Adult day can care be a very cost effective option to both senior housing placement and non-medical home care. It is an excellent alternative for the working children of seniors who aren’t ready to have the senior move to a long term care community.
Adult Day Care provides structured activities to seniors who have physical and cognitive impairments. But, each program is designed differently with regard to hours of operation, and if a medical or social model is offered. The medical model helps the senior remain as independent as possible while providing care to assist the person with their activities of daily living such as eating, toileting, taking medication, bathing (at some sites), dressing (if need be), and walking. The medical model is usually overseen by a nurse. The social model may be an option for people who are able to live alone with some help but may need socialization during the day. The social model doesn’t provide the “hands on” assistance provided in the medical model. The seniors really need to be more independent and toilet on their own. Adult Day Care may postpone a senior from being placed in a long term care community.
Adult Day Care Centers will usually have a nurse or social worker evaluate the senior before they enter a program to see if his/her needs can be met. Some seniors need more assistance than is provided. Therefore, the medical model is more appropriate for him/her.
The centers are normally open during daytime hours and may provide extended hours for an additional fee: A meal, snacks, socialization, activities, exercise, and trips are normally included. Some also provide transportation to and from the person’s home. Some programs are set up to have clients attend on a regularly scheduled basis. Others will allow the participant to attend on an hourly basis.
Many of the programs are private pay. But some have arrangements with government agencies to provide programming for those who qualify at a lower cost. These include the CCP (Community Care Program) for people who are age 60 and over, OARS (Office of Rehabilitation Service) for people who are age 18-59, and Veterans Administration for Veterans.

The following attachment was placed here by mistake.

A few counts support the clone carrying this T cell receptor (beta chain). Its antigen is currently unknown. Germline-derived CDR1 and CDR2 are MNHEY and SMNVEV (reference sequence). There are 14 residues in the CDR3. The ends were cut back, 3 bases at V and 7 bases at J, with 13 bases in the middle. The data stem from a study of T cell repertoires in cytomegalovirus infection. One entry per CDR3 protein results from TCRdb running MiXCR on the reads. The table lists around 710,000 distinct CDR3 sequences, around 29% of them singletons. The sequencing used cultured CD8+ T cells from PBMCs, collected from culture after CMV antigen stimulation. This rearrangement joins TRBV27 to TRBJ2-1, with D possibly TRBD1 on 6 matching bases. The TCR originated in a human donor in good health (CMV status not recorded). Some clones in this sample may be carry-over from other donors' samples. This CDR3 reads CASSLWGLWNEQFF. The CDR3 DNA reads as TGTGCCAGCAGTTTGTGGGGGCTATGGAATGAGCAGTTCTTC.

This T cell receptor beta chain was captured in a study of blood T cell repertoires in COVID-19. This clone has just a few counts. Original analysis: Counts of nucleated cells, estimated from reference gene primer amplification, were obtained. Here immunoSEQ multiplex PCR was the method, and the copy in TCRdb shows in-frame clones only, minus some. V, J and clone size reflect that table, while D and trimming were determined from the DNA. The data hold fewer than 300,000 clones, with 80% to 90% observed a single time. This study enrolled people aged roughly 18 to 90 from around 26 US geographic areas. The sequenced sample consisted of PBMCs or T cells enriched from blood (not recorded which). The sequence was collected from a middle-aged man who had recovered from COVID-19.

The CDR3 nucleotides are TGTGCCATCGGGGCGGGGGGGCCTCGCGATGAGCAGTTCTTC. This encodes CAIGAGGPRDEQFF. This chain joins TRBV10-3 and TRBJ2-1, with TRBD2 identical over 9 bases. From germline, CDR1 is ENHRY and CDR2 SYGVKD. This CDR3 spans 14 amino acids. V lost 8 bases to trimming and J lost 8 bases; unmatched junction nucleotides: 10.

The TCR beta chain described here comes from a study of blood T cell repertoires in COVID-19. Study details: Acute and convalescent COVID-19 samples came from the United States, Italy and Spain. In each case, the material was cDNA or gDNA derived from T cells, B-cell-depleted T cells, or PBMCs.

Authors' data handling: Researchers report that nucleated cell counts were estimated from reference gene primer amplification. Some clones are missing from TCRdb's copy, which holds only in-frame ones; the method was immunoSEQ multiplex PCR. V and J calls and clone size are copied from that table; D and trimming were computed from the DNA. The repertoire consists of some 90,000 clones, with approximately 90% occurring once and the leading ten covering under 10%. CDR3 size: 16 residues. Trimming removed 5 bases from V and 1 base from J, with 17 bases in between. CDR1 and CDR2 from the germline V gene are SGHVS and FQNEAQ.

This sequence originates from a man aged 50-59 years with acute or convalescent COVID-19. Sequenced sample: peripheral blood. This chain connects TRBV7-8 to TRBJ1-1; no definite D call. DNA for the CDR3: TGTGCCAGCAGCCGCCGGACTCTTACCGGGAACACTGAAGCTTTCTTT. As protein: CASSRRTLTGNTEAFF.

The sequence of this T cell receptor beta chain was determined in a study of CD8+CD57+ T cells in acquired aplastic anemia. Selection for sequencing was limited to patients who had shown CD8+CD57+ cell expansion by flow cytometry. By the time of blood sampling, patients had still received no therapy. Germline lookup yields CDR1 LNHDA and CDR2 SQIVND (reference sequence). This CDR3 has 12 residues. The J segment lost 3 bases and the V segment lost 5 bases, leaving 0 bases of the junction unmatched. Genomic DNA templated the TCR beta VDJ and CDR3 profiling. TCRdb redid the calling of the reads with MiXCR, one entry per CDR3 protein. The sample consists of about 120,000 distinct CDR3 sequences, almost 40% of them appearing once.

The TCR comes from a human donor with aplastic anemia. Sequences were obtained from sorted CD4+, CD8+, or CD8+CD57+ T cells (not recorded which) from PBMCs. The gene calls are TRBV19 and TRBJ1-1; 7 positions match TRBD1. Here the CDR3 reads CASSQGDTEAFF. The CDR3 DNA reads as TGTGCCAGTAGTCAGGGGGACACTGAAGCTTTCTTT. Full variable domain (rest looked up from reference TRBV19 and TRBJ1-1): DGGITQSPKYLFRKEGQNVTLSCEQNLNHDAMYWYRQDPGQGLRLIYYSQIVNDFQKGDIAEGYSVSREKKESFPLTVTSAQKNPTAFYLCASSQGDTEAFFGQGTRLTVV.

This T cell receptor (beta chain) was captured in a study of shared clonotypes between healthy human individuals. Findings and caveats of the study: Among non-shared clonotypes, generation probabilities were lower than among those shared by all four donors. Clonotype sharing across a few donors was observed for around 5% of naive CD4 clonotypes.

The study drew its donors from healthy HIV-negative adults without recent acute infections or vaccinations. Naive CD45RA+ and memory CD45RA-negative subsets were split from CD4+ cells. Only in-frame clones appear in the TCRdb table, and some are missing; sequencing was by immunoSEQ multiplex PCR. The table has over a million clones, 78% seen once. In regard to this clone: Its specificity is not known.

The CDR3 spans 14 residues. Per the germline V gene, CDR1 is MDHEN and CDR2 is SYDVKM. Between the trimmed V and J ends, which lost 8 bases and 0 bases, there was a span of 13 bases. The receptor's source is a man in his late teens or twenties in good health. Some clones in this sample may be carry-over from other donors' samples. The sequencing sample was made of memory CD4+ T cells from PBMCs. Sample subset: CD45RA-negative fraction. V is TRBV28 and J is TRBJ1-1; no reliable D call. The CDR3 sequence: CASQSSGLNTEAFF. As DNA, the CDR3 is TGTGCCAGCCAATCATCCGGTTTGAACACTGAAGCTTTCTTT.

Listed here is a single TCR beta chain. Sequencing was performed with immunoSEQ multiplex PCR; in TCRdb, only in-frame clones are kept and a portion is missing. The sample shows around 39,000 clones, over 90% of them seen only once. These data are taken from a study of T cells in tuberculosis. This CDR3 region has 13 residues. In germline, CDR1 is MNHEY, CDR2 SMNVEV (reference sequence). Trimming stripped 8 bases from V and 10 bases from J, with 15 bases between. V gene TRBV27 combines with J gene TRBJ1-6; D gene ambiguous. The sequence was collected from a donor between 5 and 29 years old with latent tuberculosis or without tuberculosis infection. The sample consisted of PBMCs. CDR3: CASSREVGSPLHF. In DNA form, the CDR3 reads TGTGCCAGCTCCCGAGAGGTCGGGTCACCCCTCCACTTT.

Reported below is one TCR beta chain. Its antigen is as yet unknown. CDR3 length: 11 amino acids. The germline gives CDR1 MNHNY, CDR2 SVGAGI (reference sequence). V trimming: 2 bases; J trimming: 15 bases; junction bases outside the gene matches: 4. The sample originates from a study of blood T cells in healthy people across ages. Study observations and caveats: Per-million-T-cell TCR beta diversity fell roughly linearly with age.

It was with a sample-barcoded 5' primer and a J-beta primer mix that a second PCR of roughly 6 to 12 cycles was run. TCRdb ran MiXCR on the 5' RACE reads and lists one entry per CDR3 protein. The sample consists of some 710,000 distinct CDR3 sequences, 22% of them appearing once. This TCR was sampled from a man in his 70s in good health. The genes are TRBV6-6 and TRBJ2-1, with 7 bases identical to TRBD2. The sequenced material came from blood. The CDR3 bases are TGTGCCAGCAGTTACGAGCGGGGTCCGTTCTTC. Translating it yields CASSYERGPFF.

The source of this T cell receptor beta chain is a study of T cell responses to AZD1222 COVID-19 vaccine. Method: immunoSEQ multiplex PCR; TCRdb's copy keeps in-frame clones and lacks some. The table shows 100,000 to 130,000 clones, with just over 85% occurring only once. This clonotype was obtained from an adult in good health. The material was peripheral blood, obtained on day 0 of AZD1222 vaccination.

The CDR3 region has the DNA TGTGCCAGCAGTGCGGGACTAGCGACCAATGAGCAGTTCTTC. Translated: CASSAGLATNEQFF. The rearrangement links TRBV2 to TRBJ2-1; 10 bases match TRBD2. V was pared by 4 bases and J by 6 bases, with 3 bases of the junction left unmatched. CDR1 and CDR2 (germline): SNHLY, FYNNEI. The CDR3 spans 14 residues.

As a Certified Care Manager, I was recently hired by a client to analyze some Adult Day Care programs for a loved one. I was happy to find a very wide variety of options available within a seven mile radius from the client’s home. Two of the options were housed right in skilled nursing communities. They were actually built for the purpose of housing adult day care, including bathing and kitchen areas. Both were overseen by nurses, indicating they were medical models and designed for people who needed help with activities of daily living. Even though the residents were physically and cognitively impaired, trips were planned at least once a week. Another model that I observed was a part-time program that met for four hours a day. Its activity schedule included exercise, music therapy, and trips. Lunch was provided and seniors needed to use the bathroom independently. The last model that I observed was for individuals who spoke only fluent Russian. The center was located in a huge warehouse setting where the men were busy playing pool and the participants were very independent.So there are options available for various schedules, medical needs, socialization, and language preferences.